Self-help for Trauma Therapists : A Practitioner's Guide book cover
1st Edition

Self-help for Trauma Therapists
A Practitioner's Guide

ISBN 9781138898288
Published July 27, 2016 by Routledge
194 Pages 3 B/W Illustrations

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Book Description

For those offering trauma-informed care, it can be difficult to maintain wellbeing and a balanced, positive outlook when the nature of their job requires frequent engagement with traumatic disclosures. Self-help for Trauma Therapists: A Practitioner’s Guide intends to assist human service workers- such as those working as therapists, social workers and counsellors- to maintain their self- care and professional effectiveness when working in fields where stress and trauma play a key factor in their everyday working lives.

Adopting a comprehensive, multi-layered approach to self-care based, the book grounds its exploration of practice through researched accounts with experience professionals. Including accounts from clinical psychologists, therapists, counsellors, social workers and the friends and family of people in these professions, this book creates a narrative on stress and trauma from the human service worker perspective. Interwoven with these stories of practice, the author includes reflections on her own experiences in practice over the past 25 years with trauma survivors. With discussions on risk and resilience, compassion fatigue and vicarious traumatisation, readers are introduced to the theories and practical applications of developing a professional model for maintaining wellbeing and self-care in their work.

Self-help for Trauma Therapists: A Practitioner’s Guide is the first book of its kind to be written solely for human service workers. It is essential reading for beginning and more advanced practitioners who are involved in working with trauma and recovery and will also be of interest to supporters of those working in the helping professions.

Table of Contents

1. What are Stress and Trauma and How do They Impact?

2. Discovering What Builds Resilience in Trauma Therapists: Findings from Earlier Research

3. Developing New Meanings for Practice: Back from the Edge of the World

4. Relationships and How Vicarious Traumatization can Impact on Your Significant Others

5. Clinical Supervision for Trauma Therapists: A Liminal and Dialogic Space for Reflection and Self-care

6. Vicarious Traumatisation: An Organisational Perspective

7. Critical Incident Stress Management: Self-care in the Workplace

8. The Search for Self and the Search Beyond Self: The Role of Connection to Spirituality, Nature and Community

9. Career Themes in the Lives of Trauma Therapists: Thriving and Diversifying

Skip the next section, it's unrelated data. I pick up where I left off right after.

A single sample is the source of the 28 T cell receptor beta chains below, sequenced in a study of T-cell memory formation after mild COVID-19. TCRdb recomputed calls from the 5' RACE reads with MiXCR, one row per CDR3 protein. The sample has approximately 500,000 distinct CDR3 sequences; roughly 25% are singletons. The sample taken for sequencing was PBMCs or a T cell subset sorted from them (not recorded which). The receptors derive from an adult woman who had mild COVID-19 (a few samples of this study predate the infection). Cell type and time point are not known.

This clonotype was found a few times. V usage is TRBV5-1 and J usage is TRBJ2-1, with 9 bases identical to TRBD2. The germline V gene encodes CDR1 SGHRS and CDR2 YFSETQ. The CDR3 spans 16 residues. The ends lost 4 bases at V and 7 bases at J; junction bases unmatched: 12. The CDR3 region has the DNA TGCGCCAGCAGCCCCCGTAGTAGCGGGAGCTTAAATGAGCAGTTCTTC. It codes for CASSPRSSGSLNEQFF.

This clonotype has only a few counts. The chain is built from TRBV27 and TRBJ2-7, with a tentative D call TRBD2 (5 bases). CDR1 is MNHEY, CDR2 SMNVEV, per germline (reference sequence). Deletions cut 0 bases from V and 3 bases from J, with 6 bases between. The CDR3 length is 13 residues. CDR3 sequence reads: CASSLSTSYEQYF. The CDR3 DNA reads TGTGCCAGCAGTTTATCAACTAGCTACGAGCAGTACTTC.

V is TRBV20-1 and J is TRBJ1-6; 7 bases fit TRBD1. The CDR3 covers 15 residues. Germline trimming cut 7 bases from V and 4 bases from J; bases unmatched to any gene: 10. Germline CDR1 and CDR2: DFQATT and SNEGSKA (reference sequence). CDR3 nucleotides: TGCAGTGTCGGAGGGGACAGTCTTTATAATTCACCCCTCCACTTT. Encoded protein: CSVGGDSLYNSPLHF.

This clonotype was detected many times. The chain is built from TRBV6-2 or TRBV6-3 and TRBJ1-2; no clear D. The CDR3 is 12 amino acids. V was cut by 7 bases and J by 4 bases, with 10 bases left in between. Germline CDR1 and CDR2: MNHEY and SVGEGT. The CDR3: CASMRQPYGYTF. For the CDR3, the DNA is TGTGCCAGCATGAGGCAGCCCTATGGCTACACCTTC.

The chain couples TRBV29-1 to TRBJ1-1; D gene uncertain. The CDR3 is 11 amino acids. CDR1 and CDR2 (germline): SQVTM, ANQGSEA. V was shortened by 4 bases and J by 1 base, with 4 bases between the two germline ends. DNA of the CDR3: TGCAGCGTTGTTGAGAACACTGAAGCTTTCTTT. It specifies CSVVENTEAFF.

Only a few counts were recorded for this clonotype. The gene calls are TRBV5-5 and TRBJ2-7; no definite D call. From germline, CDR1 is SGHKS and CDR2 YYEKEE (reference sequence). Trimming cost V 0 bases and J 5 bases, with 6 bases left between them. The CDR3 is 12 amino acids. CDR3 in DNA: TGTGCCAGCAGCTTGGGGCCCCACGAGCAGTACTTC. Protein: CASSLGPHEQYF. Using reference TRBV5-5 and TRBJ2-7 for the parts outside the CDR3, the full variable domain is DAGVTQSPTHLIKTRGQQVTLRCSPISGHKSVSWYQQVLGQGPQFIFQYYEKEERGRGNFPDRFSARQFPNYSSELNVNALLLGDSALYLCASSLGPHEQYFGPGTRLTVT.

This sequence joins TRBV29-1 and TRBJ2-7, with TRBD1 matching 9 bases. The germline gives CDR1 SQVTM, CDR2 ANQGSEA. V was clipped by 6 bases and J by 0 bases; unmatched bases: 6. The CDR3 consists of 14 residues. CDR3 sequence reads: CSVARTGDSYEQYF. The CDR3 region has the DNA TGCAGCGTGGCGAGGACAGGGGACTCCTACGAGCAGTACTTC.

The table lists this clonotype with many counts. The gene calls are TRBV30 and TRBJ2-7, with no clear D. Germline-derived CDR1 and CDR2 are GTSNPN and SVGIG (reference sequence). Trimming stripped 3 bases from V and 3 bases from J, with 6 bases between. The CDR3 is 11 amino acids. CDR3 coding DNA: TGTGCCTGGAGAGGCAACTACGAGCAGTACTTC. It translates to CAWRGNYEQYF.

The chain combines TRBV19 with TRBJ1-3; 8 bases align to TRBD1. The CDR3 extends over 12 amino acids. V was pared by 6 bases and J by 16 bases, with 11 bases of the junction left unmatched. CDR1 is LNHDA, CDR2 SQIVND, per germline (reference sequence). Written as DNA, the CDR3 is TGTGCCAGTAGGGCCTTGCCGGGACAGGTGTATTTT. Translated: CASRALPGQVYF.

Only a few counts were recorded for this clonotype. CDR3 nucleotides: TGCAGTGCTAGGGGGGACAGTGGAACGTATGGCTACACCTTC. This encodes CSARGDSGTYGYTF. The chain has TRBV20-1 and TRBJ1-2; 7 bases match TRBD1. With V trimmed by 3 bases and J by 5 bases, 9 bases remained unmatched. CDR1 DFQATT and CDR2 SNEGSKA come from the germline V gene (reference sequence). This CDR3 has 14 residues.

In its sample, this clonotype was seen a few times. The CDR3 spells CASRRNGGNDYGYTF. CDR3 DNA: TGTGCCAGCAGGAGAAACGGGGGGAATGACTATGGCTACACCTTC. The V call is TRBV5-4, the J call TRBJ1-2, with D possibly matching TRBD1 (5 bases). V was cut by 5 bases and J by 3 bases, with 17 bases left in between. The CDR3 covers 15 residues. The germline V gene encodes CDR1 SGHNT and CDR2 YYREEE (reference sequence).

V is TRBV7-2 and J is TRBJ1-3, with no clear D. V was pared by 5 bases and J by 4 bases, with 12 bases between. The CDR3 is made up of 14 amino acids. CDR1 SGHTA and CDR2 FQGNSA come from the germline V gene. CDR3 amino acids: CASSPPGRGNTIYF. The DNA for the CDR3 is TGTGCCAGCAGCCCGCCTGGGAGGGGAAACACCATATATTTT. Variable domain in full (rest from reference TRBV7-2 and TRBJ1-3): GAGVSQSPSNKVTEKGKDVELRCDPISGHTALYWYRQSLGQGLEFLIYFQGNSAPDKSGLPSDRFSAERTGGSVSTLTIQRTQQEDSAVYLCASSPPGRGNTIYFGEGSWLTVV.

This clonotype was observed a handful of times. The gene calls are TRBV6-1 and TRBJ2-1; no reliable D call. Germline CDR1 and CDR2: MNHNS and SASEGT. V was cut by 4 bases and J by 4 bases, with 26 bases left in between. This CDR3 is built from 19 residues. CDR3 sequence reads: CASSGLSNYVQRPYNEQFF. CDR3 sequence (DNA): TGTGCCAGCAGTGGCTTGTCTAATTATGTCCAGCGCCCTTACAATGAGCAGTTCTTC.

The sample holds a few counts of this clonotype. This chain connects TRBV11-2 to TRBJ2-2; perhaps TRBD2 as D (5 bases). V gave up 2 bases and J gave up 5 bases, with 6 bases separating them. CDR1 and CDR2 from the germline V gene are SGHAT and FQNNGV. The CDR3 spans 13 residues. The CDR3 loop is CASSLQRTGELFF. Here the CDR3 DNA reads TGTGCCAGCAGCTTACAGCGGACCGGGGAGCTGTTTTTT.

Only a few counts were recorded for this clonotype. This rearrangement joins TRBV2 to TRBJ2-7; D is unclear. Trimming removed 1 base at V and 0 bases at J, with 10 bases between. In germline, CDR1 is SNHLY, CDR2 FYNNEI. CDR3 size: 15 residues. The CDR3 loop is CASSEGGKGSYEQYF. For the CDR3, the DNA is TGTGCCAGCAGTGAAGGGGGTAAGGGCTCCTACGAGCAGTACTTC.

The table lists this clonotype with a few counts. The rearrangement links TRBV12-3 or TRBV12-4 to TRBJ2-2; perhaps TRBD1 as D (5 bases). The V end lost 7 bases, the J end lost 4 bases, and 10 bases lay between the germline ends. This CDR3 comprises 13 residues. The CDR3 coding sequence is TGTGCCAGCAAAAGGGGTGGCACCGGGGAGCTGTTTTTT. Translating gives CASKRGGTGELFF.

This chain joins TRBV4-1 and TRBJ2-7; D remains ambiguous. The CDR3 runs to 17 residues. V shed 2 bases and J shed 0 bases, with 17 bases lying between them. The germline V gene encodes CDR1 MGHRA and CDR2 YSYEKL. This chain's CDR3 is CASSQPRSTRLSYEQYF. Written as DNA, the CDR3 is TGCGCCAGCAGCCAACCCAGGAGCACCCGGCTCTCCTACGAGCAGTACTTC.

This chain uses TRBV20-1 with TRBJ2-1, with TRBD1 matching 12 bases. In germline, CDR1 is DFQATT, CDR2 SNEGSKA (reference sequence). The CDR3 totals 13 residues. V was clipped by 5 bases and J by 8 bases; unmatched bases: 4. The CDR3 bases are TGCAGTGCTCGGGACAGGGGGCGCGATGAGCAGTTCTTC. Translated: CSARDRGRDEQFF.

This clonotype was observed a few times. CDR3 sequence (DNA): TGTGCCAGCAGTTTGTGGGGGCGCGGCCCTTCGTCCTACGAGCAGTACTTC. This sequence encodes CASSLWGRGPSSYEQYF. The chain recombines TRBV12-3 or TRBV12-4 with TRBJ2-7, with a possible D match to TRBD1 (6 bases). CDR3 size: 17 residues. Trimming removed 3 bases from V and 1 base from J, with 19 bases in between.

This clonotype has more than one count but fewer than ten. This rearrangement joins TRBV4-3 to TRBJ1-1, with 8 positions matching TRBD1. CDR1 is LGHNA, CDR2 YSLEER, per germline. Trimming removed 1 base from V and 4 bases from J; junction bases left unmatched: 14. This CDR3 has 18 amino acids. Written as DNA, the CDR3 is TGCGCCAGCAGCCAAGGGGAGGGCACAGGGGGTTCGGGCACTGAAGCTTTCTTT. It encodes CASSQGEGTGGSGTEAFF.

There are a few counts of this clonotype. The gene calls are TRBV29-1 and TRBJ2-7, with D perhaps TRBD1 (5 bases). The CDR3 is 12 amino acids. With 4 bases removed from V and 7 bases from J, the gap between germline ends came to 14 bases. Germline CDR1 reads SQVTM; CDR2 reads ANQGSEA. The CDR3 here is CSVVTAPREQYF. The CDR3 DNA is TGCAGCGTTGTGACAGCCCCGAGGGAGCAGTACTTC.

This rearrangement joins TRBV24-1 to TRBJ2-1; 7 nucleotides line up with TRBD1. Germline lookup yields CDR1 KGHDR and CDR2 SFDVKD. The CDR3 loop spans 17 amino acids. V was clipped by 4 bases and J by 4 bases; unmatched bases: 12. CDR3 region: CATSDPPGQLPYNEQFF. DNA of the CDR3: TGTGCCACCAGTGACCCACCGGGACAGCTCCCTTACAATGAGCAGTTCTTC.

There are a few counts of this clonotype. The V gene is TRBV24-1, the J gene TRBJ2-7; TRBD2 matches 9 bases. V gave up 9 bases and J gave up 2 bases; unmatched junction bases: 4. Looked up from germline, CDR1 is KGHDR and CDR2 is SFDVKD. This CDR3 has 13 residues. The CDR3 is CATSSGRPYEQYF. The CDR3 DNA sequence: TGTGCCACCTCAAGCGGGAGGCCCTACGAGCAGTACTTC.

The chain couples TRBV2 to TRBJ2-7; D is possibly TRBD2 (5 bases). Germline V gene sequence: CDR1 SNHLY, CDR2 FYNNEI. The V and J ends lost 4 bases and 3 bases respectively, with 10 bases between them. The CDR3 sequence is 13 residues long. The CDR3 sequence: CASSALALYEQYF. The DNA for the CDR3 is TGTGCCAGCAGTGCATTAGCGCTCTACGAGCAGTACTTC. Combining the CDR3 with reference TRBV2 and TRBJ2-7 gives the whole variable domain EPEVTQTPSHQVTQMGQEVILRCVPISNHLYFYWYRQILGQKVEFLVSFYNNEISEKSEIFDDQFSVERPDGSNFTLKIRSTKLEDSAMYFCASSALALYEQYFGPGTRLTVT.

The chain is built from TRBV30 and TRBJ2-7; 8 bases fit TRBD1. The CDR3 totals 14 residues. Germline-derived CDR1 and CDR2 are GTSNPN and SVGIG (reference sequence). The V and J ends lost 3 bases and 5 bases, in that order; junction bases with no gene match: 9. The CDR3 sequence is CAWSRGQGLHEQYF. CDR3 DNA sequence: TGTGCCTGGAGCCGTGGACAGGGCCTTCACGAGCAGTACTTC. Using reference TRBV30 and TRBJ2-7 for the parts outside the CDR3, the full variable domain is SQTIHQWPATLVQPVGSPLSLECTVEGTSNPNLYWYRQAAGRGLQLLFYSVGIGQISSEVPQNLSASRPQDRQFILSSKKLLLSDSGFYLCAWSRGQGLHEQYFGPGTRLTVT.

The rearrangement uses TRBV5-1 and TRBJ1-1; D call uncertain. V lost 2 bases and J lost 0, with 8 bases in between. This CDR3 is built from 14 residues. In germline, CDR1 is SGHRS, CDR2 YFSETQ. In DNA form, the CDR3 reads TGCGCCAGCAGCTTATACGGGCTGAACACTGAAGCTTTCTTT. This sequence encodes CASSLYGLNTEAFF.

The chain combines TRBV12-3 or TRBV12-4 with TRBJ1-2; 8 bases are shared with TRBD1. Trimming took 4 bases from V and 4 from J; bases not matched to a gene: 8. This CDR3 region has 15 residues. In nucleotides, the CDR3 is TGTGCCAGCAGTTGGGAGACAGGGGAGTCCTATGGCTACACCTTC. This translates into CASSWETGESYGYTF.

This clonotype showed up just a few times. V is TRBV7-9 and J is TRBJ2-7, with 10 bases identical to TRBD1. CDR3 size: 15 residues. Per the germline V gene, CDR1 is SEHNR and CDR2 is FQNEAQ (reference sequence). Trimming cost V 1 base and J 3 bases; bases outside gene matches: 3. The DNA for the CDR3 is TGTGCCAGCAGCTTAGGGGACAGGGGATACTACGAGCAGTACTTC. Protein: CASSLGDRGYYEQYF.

10. Conclusion and Your Self-care Plan: Next Steps

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Margaret Pack is Associate Professor of Social Work and Deputy Head of School, Allied Health Australian Catholic University, Sydney, Australia. Her research interests include trauma and stress, theories of clinician self-care and social workers' theories for practice. She has a strong interest and training in Gestalt psychotherapy. She has worked in a national sexual abuse trauma centre with survivors of sexual abuse trauma as a specialist case manager. Her career has included practice as a mental health social worker, where she has developed new services and managed staff as a team leader. Originally from New Zealand, she has coordinated a national post graduate programme at Victoria University of Wellington and led a team of social work academics at Charles Darwin University, Northern Territory.



In this wonderful book Margaret Pack combines a rich therapeutic perspective with sound research in developing practice guidelines for managing trauma. It should prove to be a valuable resource for therapists and researchers alike.

Tony Ward, Professor, School of Psychology, Victoria University of Wellington, New Zealand

Working with people who have suffered trauma can tax the resources of even the most experienced practitioner. With great understanding and sensitivity Margaret Pack reviews how working with trauma can affect practitioners personally and socially before then taking a practical and informed look at how self-care, good supervision and a supportive organisation can help the professional remain robust, responsive and emotionally available. The book provides the reader with a thoughtful, expert and caring guide to working well and staying well when providing support and treatment for those who have suffered the trauma of violence, abuse and neglect.

David Howe, Emeritus Professor, University of East Anglia, Norwich, UK